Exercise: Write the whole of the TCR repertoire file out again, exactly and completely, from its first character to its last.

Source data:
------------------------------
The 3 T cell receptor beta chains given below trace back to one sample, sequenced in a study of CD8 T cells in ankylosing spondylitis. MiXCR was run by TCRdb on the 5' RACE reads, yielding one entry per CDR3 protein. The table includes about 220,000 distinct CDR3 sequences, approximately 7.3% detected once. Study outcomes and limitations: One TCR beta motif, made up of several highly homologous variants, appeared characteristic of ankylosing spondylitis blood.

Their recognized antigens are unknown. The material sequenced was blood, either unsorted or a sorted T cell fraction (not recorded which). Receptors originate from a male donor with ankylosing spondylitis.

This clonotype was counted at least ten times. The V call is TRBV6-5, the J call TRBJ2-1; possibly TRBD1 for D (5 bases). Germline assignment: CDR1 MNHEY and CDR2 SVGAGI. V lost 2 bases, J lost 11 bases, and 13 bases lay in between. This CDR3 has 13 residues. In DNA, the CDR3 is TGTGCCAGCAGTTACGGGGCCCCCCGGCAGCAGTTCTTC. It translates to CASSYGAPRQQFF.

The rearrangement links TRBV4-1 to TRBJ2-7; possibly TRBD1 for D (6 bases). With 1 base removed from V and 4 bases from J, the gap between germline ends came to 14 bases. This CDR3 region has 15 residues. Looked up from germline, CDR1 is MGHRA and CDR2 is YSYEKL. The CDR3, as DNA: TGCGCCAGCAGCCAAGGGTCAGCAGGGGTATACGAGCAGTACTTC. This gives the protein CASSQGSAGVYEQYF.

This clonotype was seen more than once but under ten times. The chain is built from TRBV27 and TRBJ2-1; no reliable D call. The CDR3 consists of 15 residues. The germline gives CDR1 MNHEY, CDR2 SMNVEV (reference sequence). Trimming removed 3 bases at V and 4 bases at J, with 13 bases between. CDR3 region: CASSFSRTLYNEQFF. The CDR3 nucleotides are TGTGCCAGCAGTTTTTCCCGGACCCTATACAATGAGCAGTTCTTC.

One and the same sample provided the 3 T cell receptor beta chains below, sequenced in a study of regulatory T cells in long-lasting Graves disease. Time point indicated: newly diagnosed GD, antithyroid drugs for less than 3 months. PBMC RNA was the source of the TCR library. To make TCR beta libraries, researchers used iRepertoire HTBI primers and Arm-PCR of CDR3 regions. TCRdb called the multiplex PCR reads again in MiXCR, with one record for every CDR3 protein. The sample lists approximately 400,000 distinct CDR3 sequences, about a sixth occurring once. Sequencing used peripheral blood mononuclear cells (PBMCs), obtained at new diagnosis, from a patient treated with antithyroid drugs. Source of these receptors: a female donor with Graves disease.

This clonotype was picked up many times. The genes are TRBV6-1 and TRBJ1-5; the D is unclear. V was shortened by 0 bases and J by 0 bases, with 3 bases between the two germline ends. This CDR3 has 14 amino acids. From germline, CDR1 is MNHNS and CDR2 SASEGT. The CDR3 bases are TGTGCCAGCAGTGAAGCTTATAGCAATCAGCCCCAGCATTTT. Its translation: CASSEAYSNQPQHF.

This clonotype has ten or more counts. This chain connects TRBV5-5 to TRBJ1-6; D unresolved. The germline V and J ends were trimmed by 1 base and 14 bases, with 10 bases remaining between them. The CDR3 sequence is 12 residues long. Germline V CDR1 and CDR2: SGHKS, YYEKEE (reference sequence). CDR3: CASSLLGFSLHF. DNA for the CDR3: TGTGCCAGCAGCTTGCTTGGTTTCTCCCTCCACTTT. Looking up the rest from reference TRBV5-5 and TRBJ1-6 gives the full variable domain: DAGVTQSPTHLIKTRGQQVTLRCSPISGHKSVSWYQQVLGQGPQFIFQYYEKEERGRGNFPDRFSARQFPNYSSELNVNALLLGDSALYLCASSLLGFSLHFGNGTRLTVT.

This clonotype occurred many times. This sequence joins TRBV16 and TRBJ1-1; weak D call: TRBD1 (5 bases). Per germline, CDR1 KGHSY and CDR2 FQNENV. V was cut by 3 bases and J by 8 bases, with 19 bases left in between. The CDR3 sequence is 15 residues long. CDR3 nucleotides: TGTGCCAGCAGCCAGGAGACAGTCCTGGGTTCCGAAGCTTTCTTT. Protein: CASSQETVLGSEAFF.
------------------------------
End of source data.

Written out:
The 3 T cell receptor beta chains given below trace back to one sample, sequenced in a study of CD8 T cells in ankylosing spondylitis. MiXCR was run by TCRdb on the 5' RACE reads, yielding one entry per CDR3 protein. The table includes about 220,000 distinct CDR3 sequences, approximately 7.3% detected once. Study outcomes and limitations: One TCR beta motif, made up of several highly homologous variants, appeared characteristic of ankylosing spondylitis blood.

Their recognized antigens are unknown. The material sequenced was blood, either unsorted or a sorted T cell fraction (not recorded which). Receptors originate from a male donor with ankylosing spondylitis.

This clonotype was counted at least ten times. The V call is TRBV6-5, the J call TRBJ2-1; possibly TRBD1 for D (5 bases). Germline assignment: CDR1 MNHEY and CDR2 SVGAGI. V lost 2 bases, J lost 11 bases, and 13 bases lay in between. This CDR3 has 13 residues. In DNA, the CDR3 is TGTGCCAGCAGTTACGGGGCCCCCCGGCAGCAGTTCTTC. It translates to CASSYGAPRQQFF.

The rearrangement links TRBV4-1 to TRBJ2-7; possibly TRBD1 for D (6 bases). With 1 base removed from V and 4 bases from J, the gap between germline ends came to 14 bases. This CDR3 region has 15 residues. Looked up from germline, CDR1 is MGHRA and CDR2 is YSYEKL. The CDR3, as DNA: TGCGCCAGCAGCCAAGGGTCAGCAGGGGTATACGAGCAGTACTTC. This gives the protein CASSQGSAGVYEQYF.

This clonotype was seen more than once but under ten times. The chain is built from TRBV27 and TRBJ2-1; no reliable D call. The CDR3 consists of 15 residues. The germline gives CDR1 MNHEY, CDR2 SMNVEV (reference sequence). Trimming removed 3 bases at V and 4 bases at J, with 13 bases between. CDR3 region: CASSFSRTLYNEQFF. The CDR3 nucleotides are TGTGCCAGCAGTTTTTCCCGGACCCTATACAATGAGCAGTTCTTC.

One and the same sample provided the 3 T cell receptor beta chains below, sequenced in a study of regulatory T cells in long-lasting Graves disease. Time point indicated: newly diagnosed GD, antithyroid drugs for less than 3 months. PBMC RNA was the source of the TCR library. To make TCR beta libraries, researchers used iRepertoire HTBI primers and Arm-PCR of CDR3 regions. TCRdb called the multiplex PCR reads again in MiXCR, with one record for every CDR3 protein. The sample lists approximately 400,000 distinct CDR3 sequences, about a sixth occurring once. Sequencing used peripheral blood mononuclear cells (PBMCs), obtained at new diagnosis, from a patient treated with antithyroid drugs. Source of these receptors: a female donor with Graves disease.

This clonotype was picked up many times. The genes are TRBV6-1 and TRBJ1-5; the D is unclear. V was shortened by 0 bases and J by 0 bases, with 3 bases between the two germline ends. This CDR3 has 14 amino acids. From germline, CDR1 is MNHNS and CDR2 SASEGT. The CDR3 bases are TGTGCCAGCAGTGAAGCTTATAGCAATCAGCCCCAGCATTTT. Its translation: CASSEAYSNQPQHF.

This clonotype has ten or more counts. This chain connects TRBV5-5 to TRBJ1-6; D unresolved. The germline V and J ends were trimmed by 1 base and 14 bases, with 10 bases remaining between them. The CDR3 sequence is 12 residues long. Germline V CDR1 and CDR2: SGHKS, YYEKEE (reference sequence). CDR3: CASSLLGFSLHF. DNA for the CDR3: TGTGCCAGCAGCTTGCTTGGTTTCTCCCTCCACTTT. Looking up the rest from reference TRBV5-5 and TRBJ1-6 gives the full variable domain: DAGVTQSPTHLIKTRGQQVTLRCSPISGHKSVSWYQQVLGQGPQFIFQYYEKEERGRGNFPDRFSARQFPNYSSELNVNALLLGDSALYLCASSLLGFSLHFGNGTRLTVT.

This clonotype occurred many times. This sequence joins TRBV16 and TRBJ1-1; weak D call: TRBD1 (5 bases). Per germline, CDR1 KGHSY and CDR2 FQNENV. V was cut by 3 bases and J by 8 bases, with 19 bases left in between. The CDR3 sequence is 15 residues long. CDR3 nucleotides: TGTGCCAGCAGCCAGGAGACAGTCCTGGGTTCCGAAGCTTTCTTT. Protein: CASSQETVLGSEAFF.